The Promise of Christmas Joy

[This post is a follow up to "The Problem with Holiday Happiness".]

I had never thought about it until this year, but it’s curious that we sing more about happiness and cheer in December than in any other month of the year.  But as I observed in Part One of this two-part series, despite the all the encouragement to have a holly jolly Christmas, there’s a problem with holiday happiness.  Here we are, almost a week after the Christmas buzz has worn off, and we echo the ache of one of those famous holiday songs: Why can’t everyday be like Christmas? Why can’t that feeling go on endlessly?

The Bible tells us why everyday can’t be like Christmas.  It explains why the “hap-happiest season of all” may temporarily manage our moods by medicating or minimizing misery but will ultimately fail to supply us with an inexhaustible source of joy.

Now, before you call me Scrooge, don’t misunderstand.  I’m not saying that all holiday happiness is false, but I am saying that there is a joy that is full and forever.  Not every holiday happiness is a sham, but many of them, even the legitimate kinds, are shallow and short-lived.

What Joy Is This?

Like that tree in Psalm 1, which is planted by streams of water, we can tap into a different and deeper happiness that will sustain us even when our white Christmas turns blue.  Better yet, God promises that we can rejoice even while we are grieved by various trials (1 Peter 1:3-9).  Like Paul, we can say,  “In all our affliction, I am overflowing with joy” (2 Corinthians 7:4b).  Something about this blessed joy will enable God’s people to “count it all joy when [we] meet trials of various kinds . . .” (James 1:2).  What kind of happiness is this?  What kind of joy enables us not only to survive, but thrive in the midst of sorrow and suffering?  The Bible’s answer to the problem of holiday happiness is the promise of Christmas joy.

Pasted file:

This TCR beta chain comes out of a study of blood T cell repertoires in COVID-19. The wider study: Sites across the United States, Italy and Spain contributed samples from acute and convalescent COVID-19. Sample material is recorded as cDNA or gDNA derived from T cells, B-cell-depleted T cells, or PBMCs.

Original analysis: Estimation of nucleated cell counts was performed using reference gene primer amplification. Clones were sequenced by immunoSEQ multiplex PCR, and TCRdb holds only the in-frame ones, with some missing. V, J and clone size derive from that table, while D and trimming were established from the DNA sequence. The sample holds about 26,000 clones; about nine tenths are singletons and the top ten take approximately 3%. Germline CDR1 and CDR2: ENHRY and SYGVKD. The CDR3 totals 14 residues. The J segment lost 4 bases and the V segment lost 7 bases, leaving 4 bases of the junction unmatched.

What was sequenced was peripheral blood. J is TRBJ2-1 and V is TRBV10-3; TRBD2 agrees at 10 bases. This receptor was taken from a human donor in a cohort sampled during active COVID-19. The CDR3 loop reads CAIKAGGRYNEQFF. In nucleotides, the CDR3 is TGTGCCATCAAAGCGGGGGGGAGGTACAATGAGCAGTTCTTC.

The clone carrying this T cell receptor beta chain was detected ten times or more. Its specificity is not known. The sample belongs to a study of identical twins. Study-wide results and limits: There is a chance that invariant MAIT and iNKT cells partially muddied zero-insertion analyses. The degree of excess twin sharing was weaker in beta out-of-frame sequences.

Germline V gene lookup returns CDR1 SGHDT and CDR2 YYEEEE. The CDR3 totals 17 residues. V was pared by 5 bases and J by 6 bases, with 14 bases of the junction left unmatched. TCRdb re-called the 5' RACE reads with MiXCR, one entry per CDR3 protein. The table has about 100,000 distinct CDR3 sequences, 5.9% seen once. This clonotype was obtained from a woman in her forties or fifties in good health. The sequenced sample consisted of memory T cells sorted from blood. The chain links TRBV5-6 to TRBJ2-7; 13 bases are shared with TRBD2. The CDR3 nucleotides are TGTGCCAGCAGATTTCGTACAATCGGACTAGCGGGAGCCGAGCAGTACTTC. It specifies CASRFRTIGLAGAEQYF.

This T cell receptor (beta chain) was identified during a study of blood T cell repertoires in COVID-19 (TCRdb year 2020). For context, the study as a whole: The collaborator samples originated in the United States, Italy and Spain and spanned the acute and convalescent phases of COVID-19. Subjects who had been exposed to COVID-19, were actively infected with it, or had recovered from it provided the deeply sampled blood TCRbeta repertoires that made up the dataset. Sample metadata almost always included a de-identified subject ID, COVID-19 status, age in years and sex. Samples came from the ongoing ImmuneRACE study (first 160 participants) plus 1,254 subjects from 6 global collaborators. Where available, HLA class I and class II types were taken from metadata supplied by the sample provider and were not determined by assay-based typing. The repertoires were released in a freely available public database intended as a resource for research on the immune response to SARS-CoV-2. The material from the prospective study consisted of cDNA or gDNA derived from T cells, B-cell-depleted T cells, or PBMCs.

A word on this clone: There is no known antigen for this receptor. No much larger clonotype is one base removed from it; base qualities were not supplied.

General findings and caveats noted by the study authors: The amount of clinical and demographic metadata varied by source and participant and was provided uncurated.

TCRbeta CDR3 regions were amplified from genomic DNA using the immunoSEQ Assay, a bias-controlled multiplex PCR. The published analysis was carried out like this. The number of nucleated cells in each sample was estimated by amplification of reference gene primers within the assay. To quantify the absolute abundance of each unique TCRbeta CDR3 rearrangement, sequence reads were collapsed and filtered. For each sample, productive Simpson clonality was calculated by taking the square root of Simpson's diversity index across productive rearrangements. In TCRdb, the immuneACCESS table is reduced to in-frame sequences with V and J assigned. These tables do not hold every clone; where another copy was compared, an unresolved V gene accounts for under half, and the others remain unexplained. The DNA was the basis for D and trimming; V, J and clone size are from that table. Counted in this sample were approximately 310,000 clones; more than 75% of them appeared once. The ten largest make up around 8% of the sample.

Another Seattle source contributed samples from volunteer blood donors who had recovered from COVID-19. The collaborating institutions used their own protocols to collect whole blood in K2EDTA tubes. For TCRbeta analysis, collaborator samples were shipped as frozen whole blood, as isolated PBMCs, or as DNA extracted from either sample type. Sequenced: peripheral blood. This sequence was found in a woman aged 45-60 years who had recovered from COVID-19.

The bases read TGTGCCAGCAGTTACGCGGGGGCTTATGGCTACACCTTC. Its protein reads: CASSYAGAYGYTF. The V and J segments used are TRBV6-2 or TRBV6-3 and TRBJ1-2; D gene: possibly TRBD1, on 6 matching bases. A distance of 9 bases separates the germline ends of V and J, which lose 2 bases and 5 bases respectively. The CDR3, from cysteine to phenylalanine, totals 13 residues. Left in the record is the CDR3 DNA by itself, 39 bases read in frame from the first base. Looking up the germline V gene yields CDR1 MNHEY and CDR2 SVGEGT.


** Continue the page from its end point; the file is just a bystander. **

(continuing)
And the angel said to them, “Fear not, for behold, I bring you good news of great joy that will be for all the people. For unto you is born this day in the city of David a Savior, who is Christ the Lord. And this will be a sign for you: you will find a baby wrapped in swaddling cloths and lying in a manger.” And suddenly there was with the angel a multitude of the heavenly host praising God and saying, “Glory to God in the highest, and on earth peace among those with whom he is pleased!” (Luke 2:10–14, ESV)

The angels announced the full and forever joy of being in loving relationship with God through Christ.  They called it a “great joy” (Luke 2:10).  That word great is the Greek word mega.  The angels proclaimed the gospel (“good news”) of Mega-Joy, a joy so full and forever that it would make every other mini-joy pale in comparison.

After 400 years, God broke the silence and confirmed the promise that He would save His people from their sins.  “He wrapped His love in flesh and blood and took the form of man.”  Jesus was born to bear the cross that we should have borne ourselves. Finally, people who were once under the curse because of their rebellion against God could enjoy the true and lasting happiness of peace with God because in Christ God could be pleased with them.  As J. R. Vassar puts it, “Jesus, the only commendable one, became condemned, so that we the condemned might become commendable in Him.”  He came to make His blessings (true and lasting happiness) flow far as the curse is found.  This is Mega-Joy indeed!